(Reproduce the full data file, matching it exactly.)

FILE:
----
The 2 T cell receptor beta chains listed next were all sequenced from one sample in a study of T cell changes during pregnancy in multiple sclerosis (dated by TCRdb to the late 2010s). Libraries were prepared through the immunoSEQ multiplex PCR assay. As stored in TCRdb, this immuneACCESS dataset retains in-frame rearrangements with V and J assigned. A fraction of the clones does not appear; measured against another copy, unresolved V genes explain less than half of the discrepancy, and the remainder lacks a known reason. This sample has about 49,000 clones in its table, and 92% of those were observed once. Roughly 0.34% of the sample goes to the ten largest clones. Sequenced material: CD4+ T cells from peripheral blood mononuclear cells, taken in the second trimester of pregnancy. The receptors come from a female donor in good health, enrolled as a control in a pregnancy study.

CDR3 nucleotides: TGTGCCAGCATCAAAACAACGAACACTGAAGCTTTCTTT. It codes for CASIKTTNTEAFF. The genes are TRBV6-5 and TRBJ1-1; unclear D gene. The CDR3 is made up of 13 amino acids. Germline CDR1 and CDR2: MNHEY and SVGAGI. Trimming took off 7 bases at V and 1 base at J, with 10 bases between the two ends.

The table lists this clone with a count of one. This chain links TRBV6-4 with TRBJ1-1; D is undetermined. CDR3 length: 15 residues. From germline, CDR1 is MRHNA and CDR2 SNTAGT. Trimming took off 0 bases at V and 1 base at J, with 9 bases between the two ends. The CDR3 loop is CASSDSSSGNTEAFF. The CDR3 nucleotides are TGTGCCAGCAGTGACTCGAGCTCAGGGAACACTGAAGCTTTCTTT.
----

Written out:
The 2 T cell receptor beta chains listed next were all sequenced from one sample in a study of T cell changes during pregnancy in multiple sclerosis (dated by TCRdb to the late 2010s). Libraries were prepared through the immunoSEQ multiplex PCR assay. As stored in TCRdb, this immuneACCESS dataset retains in-frame rearrangements with V and J assigned. A fraction of the clones does not appear; measured against another copy, unresolved V genes explain less than half of the discrepancy, and the remainder lacks a known reason. This sample has about 49,000 clones in its table, and 92% of those were observed once. Roughly 0.34% of the sample goes to the ten largest clones. Sequenced material: CD4+ T cells from peripheral blood mononuclear cells, taken in the second trimester of pregnancy. The receptors come from a female donor in good health, enrolled as a control in a pregnancy study.

CDR3 nucleotides: TGTGCCAGCATCAAAACAACGAACACTGAAGCTTTCTTT. It codes for CASIKTTNTEAFF. The genes are TRBV6-5 and TRBJ1-1; unclear D gene. The CDR3 is made up of 13 amino acids. Germline CDR1 and CDR2: MNHEY and SVGAGI. Trimming took off 7 bases at V and 1 base at J, with 10 bases between the two ends.

The table lists this clone with a count of one. This chain links TRBV6-4 with TRBJ1-1; D is undetermined. CDR3 length: 15 residues. From germline, CDR1 is MRHNA and CDR2 SNTAGT. Trimming took off 0 bases at V and 1 base at J, with 9 bases between the two ends. The CDR3 loop is CASSDSSSGNTEAFF. The CDR3 nucleotides are TGTGCCAGCAGTGACTCGAGCTCAGGGAACACTGAAGCTTTCTTT.